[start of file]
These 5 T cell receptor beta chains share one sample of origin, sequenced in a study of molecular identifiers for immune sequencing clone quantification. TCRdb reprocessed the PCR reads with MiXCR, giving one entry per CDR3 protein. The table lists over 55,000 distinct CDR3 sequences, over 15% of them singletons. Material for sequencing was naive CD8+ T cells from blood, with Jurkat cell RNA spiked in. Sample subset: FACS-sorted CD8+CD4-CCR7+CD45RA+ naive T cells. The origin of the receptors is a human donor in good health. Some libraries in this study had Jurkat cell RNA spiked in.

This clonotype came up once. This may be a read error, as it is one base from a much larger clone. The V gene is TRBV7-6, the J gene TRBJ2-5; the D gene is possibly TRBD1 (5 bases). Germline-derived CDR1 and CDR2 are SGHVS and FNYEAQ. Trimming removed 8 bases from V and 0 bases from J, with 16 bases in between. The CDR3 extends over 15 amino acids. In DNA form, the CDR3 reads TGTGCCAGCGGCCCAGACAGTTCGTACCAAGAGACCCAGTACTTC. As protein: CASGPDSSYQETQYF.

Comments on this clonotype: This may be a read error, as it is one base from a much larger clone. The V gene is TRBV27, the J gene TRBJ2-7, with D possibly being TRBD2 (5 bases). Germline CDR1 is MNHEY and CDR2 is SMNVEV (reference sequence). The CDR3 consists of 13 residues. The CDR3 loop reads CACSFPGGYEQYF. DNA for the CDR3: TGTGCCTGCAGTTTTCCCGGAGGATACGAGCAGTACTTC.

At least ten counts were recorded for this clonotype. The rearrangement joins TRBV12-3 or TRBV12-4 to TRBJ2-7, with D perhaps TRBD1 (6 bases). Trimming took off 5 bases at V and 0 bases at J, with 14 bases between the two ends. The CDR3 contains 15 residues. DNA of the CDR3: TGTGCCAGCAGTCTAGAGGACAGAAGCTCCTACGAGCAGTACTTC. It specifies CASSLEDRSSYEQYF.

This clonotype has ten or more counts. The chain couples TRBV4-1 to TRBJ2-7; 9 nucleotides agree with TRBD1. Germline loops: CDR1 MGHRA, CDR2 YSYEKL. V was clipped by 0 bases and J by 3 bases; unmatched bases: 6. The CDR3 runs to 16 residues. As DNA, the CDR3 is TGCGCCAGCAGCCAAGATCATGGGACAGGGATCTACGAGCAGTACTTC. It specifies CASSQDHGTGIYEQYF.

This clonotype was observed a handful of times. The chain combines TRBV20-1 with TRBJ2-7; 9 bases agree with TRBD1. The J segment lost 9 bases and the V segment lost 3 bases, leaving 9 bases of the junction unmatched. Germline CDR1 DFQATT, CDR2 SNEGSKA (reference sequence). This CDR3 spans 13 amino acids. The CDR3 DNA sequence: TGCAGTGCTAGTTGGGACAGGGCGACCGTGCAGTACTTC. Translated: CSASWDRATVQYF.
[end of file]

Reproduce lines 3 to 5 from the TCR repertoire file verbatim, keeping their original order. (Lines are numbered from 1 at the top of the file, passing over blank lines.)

Comments on this clonotype: This may be a read error, as it is one base from a much larger clone. The V gene is TRBV27, the J gene TRBJ2-7, with D possibly being TRBD2 (5 bases). Germline CDR1 is MNHEY and CDR2 is SMNVEV (reference sequence). The CDR3 consists of 13 residues. The CDR3 loop reads CACSFPGGYEQYF. DNA for the CDR3: TGTGCCTGCAGTTTTCCCGGAGGATACGAGCAGTACTTC.

At least ten counts were recorded for this clonotype. The rearrangement joins TRBV12-3 or TRBV12-4 to TRBJ2-7, with D perhaps TRBD1 (6 bases). Trimming took off 5 bases at V and 0 bases at J, with 14 bases between the two ends. The CDR3 contains 15 residues. DNA of the CDR3: TGTGCCAGCAGTCTAGAGGACAGAAGCTCCTACGAGCAGTACTTC. It specifies CASSLEDRSSYEQYF.

This clonotype has ten or more counts. The chain couples TRBV4-1 to TRBJ2-7; 9 nucleotides agree with TRBD1. Germline loops: CDR1 MGHRA, CDR2 YSYEKL. V was clipped by 0 bases and J by 3 bases; unmatched bases: 6. The CDR3 runs to 16 residues. As DNA, the CDR3 is TGCGCCAGCAGCCAAGATCATGGGACAGGGATCTACGAGCAGTACTTC. It specifies CASSQDHGTGIYEQYF.